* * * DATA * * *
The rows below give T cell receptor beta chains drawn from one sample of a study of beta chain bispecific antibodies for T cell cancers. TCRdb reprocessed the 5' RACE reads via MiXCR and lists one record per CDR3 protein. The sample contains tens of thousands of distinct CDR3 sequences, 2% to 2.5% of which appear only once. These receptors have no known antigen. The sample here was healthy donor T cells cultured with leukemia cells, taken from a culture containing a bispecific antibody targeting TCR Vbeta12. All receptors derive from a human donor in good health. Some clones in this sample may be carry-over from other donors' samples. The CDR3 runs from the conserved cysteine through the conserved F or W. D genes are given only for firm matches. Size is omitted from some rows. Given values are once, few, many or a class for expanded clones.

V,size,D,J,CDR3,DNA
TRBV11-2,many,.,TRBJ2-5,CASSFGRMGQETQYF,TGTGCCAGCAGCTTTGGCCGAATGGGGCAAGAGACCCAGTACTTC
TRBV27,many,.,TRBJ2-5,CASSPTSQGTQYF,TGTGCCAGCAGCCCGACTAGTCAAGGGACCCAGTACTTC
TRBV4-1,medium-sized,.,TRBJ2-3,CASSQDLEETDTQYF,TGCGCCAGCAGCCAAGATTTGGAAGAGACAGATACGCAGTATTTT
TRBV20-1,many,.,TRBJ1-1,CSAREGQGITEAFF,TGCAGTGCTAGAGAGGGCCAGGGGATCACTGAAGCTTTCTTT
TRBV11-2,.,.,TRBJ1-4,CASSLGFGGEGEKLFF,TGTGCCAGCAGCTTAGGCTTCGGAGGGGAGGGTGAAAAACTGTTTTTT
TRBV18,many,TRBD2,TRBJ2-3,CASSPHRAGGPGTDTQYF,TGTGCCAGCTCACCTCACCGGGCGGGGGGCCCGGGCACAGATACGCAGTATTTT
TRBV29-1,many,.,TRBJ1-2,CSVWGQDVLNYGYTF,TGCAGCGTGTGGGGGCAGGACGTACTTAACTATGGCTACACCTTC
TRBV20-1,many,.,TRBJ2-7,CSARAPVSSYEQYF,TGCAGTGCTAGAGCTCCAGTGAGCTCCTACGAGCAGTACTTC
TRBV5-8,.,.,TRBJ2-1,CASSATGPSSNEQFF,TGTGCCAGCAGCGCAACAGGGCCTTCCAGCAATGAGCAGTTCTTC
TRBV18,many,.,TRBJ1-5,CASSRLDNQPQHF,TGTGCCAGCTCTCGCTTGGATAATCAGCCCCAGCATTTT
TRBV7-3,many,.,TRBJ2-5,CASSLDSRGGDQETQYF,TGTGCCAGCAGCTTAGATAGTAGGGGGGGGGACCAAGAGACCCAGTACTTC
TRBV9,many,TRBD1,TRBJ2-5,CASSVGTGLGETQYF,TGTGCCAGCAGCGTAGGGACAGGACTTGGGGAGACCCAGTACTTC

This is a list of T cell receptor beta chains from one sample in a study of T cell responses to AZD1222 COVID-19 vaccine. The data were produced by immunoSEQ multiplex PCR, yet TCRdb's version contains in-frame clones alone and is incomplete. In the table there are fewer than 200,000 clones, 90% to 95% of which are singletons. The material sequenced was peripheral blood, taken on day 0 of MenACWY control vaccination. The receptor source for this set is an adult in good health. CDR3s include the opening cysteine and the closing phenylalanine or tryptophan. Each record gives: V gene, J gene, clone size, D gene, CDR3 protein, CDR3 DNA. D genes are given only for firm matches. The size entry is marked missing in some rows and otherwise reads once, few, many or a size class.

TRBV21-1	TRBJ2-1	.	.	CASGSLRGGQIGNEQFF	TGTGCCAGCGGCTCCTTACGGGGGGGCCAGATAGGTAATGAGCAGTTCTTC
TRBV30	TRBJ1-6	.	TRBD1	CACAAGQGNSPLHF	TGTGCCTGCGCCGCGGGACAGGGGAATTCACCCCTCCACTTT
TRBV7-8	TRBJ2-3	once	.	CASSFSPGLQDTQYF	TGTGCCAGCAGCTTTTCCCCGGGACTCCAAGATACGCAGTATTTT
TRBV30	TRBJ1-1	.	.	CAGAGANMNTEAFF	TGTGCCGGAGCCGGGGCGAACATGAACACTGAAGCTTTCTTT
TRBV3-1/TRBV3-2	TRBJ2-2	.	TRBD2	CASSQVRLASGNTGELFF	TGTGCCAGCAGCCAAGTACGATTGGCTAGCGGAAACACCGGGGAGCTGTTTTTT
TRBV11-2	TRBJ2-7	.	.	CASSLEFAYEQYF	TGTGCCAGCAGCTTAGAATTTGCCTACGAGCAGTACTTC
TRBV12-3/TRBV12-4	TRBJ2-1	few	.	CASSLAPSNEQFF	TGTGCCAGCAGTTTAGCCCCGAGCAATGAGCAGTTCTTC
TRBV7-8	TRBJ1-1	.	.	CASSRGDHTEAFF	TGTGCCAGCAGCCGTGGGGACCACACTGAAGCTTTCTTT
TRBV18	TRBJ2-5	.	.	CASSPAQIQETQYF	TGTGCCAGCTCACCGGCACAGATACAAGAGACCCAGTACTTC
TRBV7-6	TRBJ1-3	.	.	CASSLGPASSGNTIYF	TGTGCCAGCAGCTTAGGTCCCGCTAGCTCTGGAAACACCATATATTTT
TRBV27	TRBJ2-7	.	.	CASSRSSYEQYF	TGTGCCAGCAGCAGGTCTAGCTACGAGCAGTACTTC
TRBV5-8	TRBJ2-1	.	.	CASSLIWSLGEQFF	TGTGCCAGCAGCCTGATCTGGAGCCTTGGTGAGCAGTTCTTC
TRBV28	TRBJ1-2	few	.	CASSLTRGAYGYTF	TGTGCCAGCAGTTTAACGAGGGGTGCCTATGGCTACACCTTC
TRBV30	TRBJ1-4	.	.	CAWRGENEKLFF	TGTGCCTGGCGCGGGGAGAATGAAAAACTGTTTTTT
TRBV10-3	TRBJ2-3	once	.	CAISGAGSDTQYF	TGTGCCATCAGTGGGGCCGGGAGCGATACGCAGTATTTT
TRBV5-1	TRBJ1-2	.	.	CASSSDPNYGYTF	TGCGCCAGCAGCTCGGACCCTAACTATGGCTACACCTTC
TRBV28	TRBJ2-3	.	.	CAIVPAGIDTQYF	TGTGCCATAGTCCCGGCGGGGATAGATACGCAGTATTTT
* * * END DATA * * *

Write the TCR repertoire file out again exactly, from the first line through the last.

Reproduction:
The rows below give T cell receptor beta chains drawn from one sample of a study of beta chain bispecific antibodies for T cell cancers. TCRdb reprocessed the 5' RACE reads via MiXCR and lists one record per CDR3 protein. The sample contains tens of thousands of distinct CDR3 sequences, 2% to 2.5% of which appear only once. These receptors have no known antigen. The sample here was healthy donor T cells cultured with leukemia cells, taken from a culture containing a bispecific antibody targeting TCR Vbeta12. All receptors derive from a human donor in good health. Some clones in this sample may be carry-over from other donors' samples. The CDR3 runs from the conserved cysteine through the conserved F or W. D genes are given only for firm matches. Size is omitted from some rows. Given values are once, few, many or a class for expanded clones.

V,size,D,J,CDR3,DNA
TRBV11-2,many,.,TRBJ2-5,CASSFGRMGQETQYF,TGTGCCAGCAGCTTTGGCCGAATGGGGCAAGAGACCCAGTACTTC
TRBV27,many,.,TRBJ2-5,CASSPTSQGTQYF,TGTGCCAGCAGCCCGACTAGTCAAGGGACCCAGTACTTC
TRBV4-1,medium-sized,.,TRBJ2-3,CASSQDLEETDTQYF,TGCGCCAGCAGCCAAGATTTGGAAGAGACAGATACGCAGTATTTT
TRBV20-1,many,.,TRBJ1-1,CSAREGQGITEAFF,TGCAGTGCTAGAGAGGGCCAGGGGATCACTGAAGCTTTCTTT
TRBV11-2,.,.,TRBJ1-4,CASSLGFGGEGEKLFF,TGTGCCAGCAGCTTAGGCTTCGGAGGGGAGGGTGAAAAACTGTTTTTT
TRBV18,many,TRBD2,TRBJ2-3,CASSPHRAGGPGTDTQYF,TGTGCCAGCTCACCTCACCGGGCGGGGGGCCCGGGCACAGATACGCAGTATTTT
TRBV29-1,many,.,TRBJ1-2,CSVWGQDVLNYGYTF,TGCAGCGTGTGGGGGCAGGACGTACTTAACTATGGCTACACCTTC
TRBV20-1,many,.,TRBJ2-7,CSARAPVSSYEQYF,TGCAGTGCTAGAGCTCCAGTGAGCTCCTACGAGCAGTACTTC
TRBV5-8,.,.,TRBJ2-1,CASSATGPSSNEQFF,TGTGCCAGCAGCGCAACAGGGCCTTCCAGCAATGAGCAGTTCTTC
TRBV18,many,.,TRBJ1-5,CASSRLDNQPQHF,TGTGCCAGCTCTCGCTTGGATAATCAGCCCCAGCATTTT
TRBV7-3,many,.,TRBJ2-5,CASSLDSRGGDQETQYF,TGTGCCAGCAGCTTAGATAGTAGGGGGGGGGACCAAGAGACCCAGTACTTC
TRBV9,many,TRBD1,TRBJ2-5,CASSVGTGLGETQYF,TGTGCCAGCAGCGTAGGGACAGGACTTGGGGAGACCCAGTACTTC

This is a list of T cell receptor beta chains from one sample in a study of T cell responses to AZD1222 COVID-19 vaccine. The data were produced by immunoSEQ multiplex PCR, yet TCRdb's version contains in-frame clones alone and is incomplete. In the table there are fewer than 200,000 clones, 90% to 95% of which are singletons. The material sequenced was peripheral blood, taken on day 0 of MenACWY control vaccination. The receptor source for this set is an adult in good health. CDR3s include the opening cysteine and the closing phenylalanine or tryptophan. Each record gives: V gene, J gene, clone size, D gene, CDR3 protein, CDR3 DNA. D genes are given only for firm matches. The size entry is marked missing in some rows and otherwise reads once, few, many or a size class.

TRBV21-1	TRBJ2-1	.	.	CASGSLRGGQIGNEQFF	TGTGCCAGCGGCTCCTTACGGGGGGGCCAGATAGGTAATGAGCAGTTCTTC
TRBV30	TRBJ1-6	.	TRBD1	CACAAGQGNSPLHF	TGTGCCTGCGCCGCGGGACAGGGGAATTCACCCCTCCACTTT
TRBV7-8	TRBJ2-3	once	.	CASSFSPGLQDTQYF	TGTGCCAGCAGCTTTTCCCCGGGACTCCAAGATACGCAGTATTTT
TRBV30	TRBJ1-1	.	.	CAGAGANMNTEAFF	TGTGCCGGAGCCGGGGCGAACATGAACACTGAAGCTTTCTTT
TRBV3-1/TRBV3-2	TRBJ2-2	.	TRBD2	CASSQVRLASGNTGELFF	TGTGCCAGCAGCCAAGTACGATTGGCTAGCGGAAACACCGGGGAGCTGTTTTTT
TRBV11-2	TRBJ2-7	.	.	CASSLEFAYEQYF	TGTGCCAGCAGCTTAGAATTTGCCTACGAGCAGTACTTC
TRBV12-3/TRBV12-4	TRBJ2-1	few	.	CASSLAPSNEQFF	TGTGCCAGCAGTTTAGCCCCGAGCAATGAGCAGTTCTTC
TRBV7-8	TRBJ1-1	.	.	CASSRGDHTEAFF	TGTGCCAGCAGCCGTGGGGACCACACTGAAGCTTTCTTT
TRBV18	TRBJ2-5	.	.	CASSPAQIQETQYF	TGTGCCAGCTCACCGGCACAGATACAAGAGACCCAGTACTTC
TRBV7-6	TRBJ1-3	.	.	CASSLGPASSGNTIYF	TGTGCCAGCAGCTTAGGTCCCGCTAGCTCTGGAAACACCATATATTTT
TRBV27	TRBJ2-7	.	.	CASSRSSYEQYF	TGTGCCAGCAGCAGGTCTAGCTACGAGCAGTACTTC
TRBV5-8	TRBJ2-1	.	.	CASSLIWSLGEQFF	TGTGCCAGCAGCCTGATCTGGAGCCTTGGTGAGCAGTTCTTC
TRBV28	TRBJ1-2	few	.	CASSLTRGAYGYTF	TGTGCCAGCAGTTTAACGAGGGGTGCCTATGGCTACACCTTC
TRBV30	TRBJ1-4	.	.	CAWRGENEKLFF	TGTGCCTGGCGCGGGGAGAATGAAAAACTGTTTTTT
TRBV10-3	TRBJ2-3	once	.	CAISGAGSDTQYF	TGTGCCATCAGTGGGGCCGGGAGCGATACGCAGTATTTT
TRBV5-1	TRBJ1-2	.	.	CASSSDPNYGYTF	TGCGCCAGCAGCTCGGACCCTAACTATGGCTACACCTTC
TRBV28	TRBJ2-3	.	.	CAIVPAGIDTQYF	TGTGCCATAGTCCCGGCGGGGATAGATACGCAGTATTTT